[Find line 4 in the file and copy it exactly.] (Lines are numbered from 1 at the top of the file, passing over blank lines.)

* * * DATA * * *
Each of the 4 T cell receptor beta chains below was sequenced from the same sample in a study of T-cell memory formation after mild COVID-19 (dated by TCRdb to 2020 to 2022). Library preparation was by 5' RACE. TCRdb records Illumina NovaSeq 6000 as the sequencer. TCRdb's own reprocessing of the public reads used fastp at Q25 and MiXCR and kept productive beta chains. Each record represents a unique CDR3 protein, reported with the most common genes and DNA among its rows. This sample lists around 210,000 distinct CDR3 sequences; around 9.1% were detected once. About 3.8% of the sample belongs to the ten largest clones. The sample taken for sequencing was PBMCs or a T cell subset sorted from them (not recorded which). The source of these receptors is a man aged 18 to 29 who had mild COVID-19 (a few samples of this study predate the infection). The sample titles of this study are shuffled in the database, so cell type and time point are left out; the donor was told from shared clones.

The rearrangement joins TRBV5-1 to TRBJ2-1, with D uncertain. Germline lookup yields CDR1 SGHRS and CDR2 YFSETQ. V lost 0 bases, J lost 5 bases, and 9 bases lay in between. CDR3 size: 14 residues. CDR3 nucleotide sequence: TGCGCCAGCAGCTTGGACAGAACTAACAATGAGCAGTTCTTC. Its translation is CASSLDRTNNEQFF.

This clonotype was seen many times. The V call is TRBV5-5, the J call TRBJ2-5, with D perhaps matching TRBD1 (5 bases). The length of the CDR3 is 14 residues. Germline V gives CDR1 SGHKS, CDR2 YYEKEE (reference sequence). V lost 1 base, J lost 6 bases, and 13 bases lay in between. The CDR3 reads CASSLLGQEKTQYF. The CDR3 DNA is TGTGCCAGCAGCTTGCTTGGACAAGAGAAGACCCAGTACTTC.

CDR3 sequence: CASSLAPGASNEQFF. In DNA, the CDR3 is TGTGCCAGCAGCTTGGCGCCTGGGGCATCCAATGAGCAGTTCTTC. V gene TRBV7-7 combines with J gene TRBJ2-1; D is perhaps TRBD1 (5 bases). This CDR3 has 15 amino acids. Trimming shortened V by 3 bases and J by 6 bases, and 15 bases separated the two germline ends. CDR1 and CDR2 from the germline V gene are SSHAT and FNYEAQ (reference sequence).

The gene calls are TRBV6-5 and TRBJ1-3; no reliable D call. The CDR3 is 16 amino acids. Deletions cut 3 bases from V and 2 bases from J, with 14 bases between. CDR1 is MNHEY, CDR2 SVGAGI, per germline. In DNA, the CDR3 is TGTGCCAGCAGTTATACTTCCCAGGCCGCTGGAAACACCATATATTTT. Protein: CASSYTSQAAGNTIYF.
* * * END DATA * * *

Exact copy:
CDR3 sequence: CASSLAPGASNEQFF. In DNA, the CDR3 is TGTGCCAGCAGCTTGGCGCCTGGGGCATCCAATGAGCAGTTCTTC. V gene TRBV7-7 combines with J gene TRBJ2-1; D is perhaps TRBD1 (5 bases). This CDR3 has 15 amino acids. Trimming shortened V by 3 bases and J by 6 bases, and 15 bases separated the two germline ends. CDR1 and CDR2 from the germline V gene are SSHAT and FNYEAQ (reference sequence).